Nike and Reebok continue to jostle for positioning with Mayo, Ohio’s two-time player of the year, who averaged 28.6 points, 5.7 rebounds, 5.0 assists and 2.3 steals in leading North College Hill to a second straight state championship.
During the Kingwood tournament, Reebok had a representative at the event, said Sonny Vaccaro, the company’s senior director of grassroots basketball.
The Miami Tropics’ coach, Art Alvarez, said Nike had two or three people on hand, including Don Crenshaw, the company’s basketball marketing manager, to watch Mayo.
“I know Nike wants to actively pursue him and try to get him over to Nike,” Alvarez said. “You know how the shoe war situation is. We’ve been a Nike A.A.U. team for a long time. If somehow within all these parameters we can accommodate him to Nike, that would be great.”
Mayo said that when he joined the Tropics to play in the Kingwood Classic he was not aware that Nike sponsors the team.
“I really don’t worry about the shoe contract,” Mayo said. “I’d play in Pumas if that’s what the team wore, but this team wears Nike and I wanted to fit in.”
Vaccaro (above), who is credited with signing Jordan, Kobe Bryant and Tracy McGrady to shoe deals, said he did not view Mayo’s playing for the Tropics as a breakthrough for Nike. He said he expected him to return to the Greyhounds.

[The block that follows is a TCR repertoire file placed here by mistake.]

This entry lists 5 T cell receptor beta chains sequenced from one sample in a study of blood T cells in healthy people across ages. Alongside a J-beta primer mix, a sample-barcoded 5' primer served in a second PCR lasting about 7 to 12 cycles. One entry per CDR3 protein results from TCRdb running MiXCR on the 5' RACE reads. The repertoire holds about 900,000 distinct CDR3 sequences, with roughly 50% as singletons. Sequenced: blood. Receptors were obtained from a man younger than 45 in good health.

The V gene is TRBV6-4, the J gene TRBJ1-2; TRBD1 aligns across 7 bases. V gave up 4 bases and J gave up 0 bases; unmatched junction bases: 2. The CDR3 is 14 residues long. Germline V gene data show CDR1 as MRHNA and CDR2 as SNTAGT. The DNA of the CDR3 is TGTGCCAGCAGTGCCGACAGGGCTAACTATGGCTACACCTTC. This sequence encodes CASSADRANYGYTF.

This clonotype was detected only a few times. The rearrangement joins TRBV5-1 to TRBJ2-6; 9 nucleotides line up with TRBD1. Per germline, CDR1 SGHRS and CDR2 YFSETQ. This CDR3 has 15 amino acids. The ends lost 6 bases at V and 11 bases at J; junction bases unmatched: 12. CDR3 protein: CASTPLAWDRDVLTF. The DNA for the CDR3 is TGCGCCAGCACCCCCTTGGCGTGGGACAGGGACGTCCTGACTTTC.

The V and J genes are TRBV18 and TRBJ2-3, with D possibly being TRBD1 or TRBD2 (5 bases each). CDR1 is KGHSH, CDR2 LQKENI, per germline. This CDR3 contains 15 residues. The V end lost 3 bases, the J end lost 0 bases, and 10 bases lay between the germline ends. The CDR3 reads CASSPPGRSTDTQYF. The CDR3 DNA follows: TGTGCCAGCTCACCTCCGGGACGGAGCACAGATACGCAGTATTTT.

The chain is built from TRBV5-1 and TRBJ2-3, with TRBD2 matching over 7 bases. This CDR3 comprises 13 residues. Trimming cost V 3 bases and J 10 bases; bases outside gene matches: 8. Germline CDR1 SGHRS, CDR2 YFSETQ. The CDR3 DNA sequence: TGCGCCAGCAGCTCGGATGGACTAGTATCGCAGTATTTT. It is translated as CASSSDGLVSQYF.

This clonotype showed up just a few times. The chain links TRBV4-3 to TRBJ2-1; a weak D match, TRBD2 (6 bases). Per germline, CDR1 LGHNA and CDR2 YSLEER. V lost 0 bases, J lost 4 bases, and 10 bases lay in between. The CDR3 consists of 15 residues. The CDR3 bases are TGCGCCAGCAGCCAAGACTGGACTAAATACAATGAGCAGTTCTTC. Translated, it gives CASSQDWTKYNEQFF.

“Everybody’s treating this like the seventh game of the N.B.A. playoffs,” Vaccaro said in a telephone interview. “It’s not.”
Vaccaro said he had a “very close” relationship with Mayo and indicated that he is more concerned about where Mayo would be playing in July, when Reebok and Nike are the hosts at competing basketball camps for the top prep basketball players.
“Sonny’s kind of a man in the back,” Mayo said. “He handles a lot of business for me that I don’t really know about, not just as a basketball player.”
I wouldn’t ordinarily recommend a column of Phil Mushnick’s, but given that he devotes considerable space today towards favorable observations about Mike Francesca, Chris Russo, Stephen A. Smith, John Sterling and Suzyn Waldman, said entry seems rather historic, if nothing else. There’s also this tidbit :
Ken Singleton’s cracks, last week, about Alex Rodriguez becoming the new “Mr. Rogers” because he hits so well in Toronto’s Rogers Centre, might have worked better if Mr. Rogers, as Singleton claimed, was, in fact, “retired.” Fred Rogers (above) is more than retired; he’s dead.